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Michelle Cummings-Fowler v. Suffolk County Community College

April 18, 2012

MICHELLE CUMMINGS-FOWLER , PLAINTIFF,
v.
SUFFOLK COUNTY COMMUNITY COLLEGE, JAMES CANNIFF, AND RICHARD BRITTON, DEFENDANTS.



The opinion of the court was delivered by: Spatt, District Judge.

MEMORANDUM OF DECISION AND ORDER

APPEARANCES:

On August 19, 2009, Michelle Cummings-Fowler ("the Plaintiff") commenced this lawsuit against her former employer, Suffolk County Community College ("SCCC"), and her former supervisors, James Canniff ("Canniff") and SCCC Dean Richard Britton ("Britton") (collectively "the Defendants"), alleging discrimination claims under 42 U.S.C. § 2000-e ("Title VII") and N.Y. Executive Law § 296(6) ("New York Human Rights Law" or "NYHRL"), as well as a related cause of action under 42 U.S.C. § 1983 ("Section 1983") ("the Initial Complaint"). (Docket Entry # 1.)

On March 2, 2010, the Court dismissed the NYHRL claims as time-barred, and granted the Plaintiff leave to amend her complaint with respect to her hostile work environment claims against Canniff and Britton ("the Individual Defendants") ("the March Order"). (Docket Entry # 14.) Subsequently, on March 22, 2010, the Plaintiff filed an amended complaint ("the Amended Complaint"). (Docket Entry # 15.) By decision and order dated November 2, 2010, the Court granted in part and denied in part the Defendants' motion to dismiss the hostile work environment claims against the Individual Defendants ("the November Order"). (Docket Entry # 23.)

Presently before the Court is a motion by the Plaintiff pursuant to Federal Rule of Civil Procedure 15(a) ("Rule 15(a)") to amend the complaint to add Title VII retaliation claims against defendant SCCC arising from alleged adverse actions taken against the Plaintiff after she filed the Initial Complaint. For the reasons set forth below, the Plaintiff's motion is granted.

I. BACKGROUND

The background of this case is set forth more fully in the March Order and the November Order. Familiarity with the factual and procedural background of this case is presumed.

Briefly, the Plaintiff, a 45 year-old African-American woman, was hired by SCCC as an adjunct faculty member in 1997. Over the course of her employment, the Plaintiff alleges that she was passed over for a number of promotions in favor of less qualified white individuals, and that she was subject to inappropriate racial comments and other disparate treatment by her supervisors, Canniff and Britton. Following this Court's rulings in the March Order and the November Order, the operative complaint in this action asserts the following claims: (1) that SCCC discriminated against the Plaintiff on the basis of race by: (a) failing to promote her; and (b) subjecting her to a hostile work environment; (2) that SCCC violated Section 1983 by failing to investigate and address the Plaintiff's allegations of racial discrimination; (3) that Britton subjected the Plaintiff to a hostile work environment in violation of Section 1983; and (4) that Canniff engaged in discriminatory hiring practices in violation of Section 1983.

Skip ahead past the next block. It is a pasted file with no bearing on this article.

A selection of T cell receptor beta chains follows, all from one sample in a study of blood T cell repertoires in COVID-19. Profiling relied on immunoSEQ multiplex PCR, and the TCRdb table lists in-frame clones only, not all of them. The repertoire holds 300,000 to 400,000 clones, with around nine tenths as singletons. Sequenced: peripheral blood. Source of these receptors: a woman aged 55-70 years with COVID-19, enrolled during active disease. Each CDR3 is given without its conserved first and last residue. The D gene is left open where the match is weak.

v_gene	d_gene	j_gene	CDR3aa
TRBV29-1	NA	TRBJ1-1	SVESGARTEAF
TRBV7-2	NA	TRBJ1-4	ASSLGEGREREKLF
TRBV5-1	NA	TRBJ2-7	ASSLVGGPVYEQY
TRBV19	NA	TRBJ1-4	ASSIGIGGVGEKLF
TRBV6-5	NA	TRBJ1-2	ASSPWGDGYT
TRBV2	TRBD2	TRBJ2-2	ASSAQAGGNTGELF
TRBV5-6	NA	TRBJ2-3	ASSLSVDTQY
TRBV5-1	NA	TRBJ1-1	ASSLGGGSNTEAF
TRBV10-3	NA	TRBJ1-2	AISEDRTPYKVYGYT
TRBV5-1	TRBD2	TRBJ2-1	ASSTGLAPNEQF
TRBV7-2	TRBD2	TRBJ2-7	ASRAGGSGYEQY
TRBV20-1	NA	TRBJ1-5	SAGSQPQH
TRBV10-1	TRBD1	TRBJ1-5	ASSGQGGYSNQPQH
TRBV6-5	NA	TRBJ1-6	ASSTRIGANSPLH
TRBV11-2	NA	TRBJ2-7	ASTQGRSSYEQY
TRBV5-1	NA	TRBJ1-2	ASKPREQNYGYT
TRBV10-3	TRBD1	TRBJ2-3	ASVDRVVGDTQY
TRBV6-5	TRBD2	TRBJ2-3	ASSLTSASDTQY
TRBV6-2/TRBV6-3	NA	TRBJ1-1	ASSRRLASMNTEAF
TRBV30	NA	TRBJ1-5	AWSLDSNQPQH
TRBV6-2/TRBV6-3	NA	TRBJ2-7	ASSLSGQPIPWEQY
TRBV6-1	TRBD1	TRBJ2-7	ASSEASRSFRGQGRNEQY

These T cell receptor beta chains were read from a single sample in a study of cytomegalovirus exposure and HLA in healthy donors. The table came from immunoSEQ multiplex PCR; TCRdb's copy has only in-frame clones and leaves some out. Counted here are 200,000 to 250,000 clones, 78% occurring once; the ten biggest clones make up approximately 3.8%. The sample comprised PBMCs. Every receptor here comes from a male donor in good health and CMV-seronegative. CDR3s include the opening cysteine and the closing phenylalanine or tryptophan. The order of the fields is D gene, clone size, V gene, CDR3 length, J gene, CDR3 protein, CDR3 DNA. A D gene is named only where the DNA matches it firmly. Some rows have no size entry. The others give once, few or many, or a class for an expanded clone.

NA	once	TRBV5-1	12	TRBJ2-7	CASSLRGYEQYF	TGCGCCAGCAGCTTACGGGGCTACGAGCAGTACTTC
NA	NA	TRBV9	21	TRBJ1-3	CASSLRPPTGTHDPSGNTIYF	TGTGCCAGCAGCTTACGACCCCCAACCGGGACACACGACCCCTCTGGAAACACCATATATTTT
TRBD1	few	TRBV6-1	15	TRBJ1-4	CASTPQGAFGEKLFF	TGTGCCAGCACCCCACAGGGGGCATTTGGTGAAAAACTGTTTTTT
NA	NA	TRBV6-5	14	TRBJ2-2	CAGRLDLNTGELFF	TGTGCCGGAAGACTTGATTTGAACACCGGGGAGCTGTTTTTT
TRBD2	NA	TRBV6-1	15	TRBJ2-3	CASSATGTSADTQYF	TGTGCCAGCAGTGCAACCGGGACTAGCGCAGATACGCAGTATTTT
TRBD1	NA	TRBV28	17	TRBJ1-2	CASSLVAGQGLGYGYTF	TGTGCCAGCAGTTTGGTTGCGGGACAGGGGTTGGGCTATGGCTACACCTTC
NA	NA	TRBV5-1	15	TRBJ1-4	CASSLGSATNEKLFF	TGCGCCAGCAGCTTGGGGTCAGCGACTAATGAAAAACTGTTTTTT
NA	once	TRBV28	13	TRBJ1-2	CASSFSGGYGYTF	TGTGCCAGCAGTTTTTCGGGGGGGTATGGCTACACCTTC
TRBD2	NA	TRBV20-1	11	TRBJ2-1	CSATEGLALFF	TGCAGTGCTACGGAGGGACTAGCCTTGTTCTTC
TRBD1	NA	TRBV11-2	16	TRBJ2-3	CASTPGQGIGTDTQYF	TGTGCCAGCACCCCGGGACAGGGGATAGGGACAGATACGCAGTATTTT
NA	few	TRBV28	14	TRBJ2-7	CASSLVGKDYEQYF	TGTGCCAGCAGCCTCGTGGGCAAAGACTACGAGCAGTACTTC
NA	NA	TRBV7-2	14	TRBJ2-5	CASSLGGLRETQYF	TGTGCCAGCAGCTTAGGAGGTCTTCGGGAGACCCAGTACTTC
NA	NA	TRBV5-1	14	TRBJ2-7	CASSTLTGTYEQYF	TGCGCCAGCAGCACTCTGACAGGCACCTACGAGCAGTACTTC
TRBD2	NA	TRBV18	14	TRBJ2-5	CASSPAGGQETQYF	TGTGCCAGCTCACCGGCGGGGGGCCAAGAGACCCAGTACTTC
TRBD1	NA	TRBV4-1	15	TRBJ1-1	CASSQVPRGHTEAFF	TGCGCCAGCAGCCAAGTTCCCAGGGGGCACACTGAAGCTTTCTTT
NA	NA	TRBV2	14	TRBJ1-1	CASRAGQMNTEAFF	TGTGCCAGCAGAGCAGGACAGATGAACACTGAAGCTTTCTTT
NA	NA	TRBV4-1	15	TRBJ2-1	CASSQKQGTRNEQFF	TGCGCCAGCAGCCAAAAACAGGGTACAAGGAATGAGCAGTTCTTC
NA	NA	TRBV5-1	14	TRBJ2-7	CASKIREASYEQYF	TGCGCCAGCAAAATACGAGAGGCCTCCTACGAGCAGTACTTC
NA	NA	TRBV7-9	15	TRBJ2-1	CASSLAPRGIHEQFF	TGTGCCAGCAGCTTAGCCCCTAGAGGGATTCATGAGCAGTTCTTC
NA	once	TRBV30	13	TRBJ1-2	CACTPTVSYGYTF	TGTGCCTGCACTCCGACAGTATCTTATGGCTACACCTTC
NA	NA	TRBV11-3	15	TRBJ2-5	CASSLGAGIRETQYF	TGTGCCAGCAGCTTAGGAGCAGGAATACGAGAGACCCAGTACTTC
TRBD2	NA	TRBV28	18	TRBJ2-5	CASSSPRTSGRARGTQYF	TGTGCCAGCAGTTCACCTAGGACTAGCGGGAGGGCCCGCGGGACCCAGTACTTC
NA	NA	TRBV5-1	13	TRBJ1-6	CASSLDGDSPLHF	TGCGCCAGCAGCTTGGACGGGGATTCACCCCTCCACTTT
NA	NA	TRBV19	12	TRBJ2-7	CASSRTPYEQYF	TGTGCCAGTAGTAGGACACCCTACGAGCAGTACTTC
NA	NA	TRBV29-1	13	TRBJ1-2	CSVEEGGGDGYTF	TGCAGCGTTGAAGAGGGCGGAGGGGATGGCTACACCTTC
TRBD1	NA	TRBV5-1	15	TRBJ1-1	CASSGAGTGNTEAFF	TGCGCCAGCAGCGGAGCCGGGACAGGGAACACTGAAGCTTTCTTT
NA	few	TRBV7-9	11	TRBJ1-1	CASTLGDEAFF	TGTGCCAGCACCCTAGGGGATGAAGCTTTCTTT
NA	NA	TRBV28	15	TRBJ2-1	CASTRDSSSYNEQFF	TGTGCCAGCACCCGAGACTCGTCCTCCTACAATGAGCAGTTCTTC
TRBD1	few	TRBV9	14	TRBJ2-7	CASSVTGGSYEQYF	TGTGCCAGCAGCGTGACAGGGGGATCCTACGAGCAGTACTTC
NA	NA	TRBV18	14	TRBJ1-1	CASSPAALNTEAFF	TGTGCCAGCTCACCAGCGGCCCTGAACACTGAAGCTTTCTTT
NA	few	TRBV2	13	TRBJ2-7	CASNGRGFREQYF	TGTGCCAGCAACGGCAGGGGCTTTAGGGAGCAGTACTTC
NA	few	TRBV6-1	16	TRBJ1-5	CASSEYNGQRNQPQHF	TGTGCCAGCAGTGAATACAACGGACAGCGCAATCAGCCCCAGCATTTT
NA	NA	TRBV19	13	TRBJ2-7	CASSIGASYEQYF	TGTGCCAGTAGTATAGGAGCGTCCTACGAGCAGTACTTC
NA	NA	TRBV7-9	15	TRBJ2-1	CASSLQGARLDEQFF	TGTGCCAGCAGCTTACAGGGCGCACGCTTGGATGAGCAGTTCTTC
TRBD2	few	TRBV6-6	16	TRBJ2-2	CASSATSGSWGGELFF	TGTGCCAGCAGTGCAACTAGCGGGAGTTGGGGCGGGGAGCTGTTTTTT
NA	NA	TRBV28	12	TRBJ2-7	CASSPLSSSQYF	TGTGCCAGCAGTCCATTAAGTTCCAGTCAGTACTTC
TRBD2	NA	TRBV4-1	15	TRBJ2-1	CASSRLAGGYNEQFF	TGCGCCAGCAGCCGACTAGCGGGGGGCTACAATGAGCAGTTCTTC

On September 21, 2011, the Plaintiff sought leave to file a second amended complaint adding claims of unlawful retaliation under Title VII against defendant SCCC based on the following conduct that allegedly occurred after she filed the Initial Complaint in this action on August 19, 2009:

34. In or around October 2009, Defendant SCCC hired Plaintiff's estranged husband, Darryl Fowler to work at SCCC, despite the fact that SCCC had knowledge that Plaintiff had two orders of protection issued against Darryl Fowler.

35. Specifically, Michele Green, the Assistant Dean of Counseling, was aware of this fact, yet hired Darryl Fowler.

36. As a result of this retaliatory action, Plaintiff was forced to work in an unsafe environment. Said action on the part of SCCC materially altered Plaintiff's work environment as she was now required to report to work with the knowledge that her estranged husband, who SCCC knew possessed violent tendencies against her which warranted the issuance of orders of protection, had access to her.

37. Subsequently, after Plaintiff complained about this fact, SCCC terminated Darryl Fowler's employment. In doing so, however, SCCC and Green, advised Darryl Fowler that he was being terminated due to Plaintiff's orders of protection and her complaints regarding his continued employment with SCCC.

38. As a result of this conduct by SCCC, on November 20, 2009, Plaintiff was the victim of an attempted murder, wherein Darryl Fowler broke into her home and shot her ten ...


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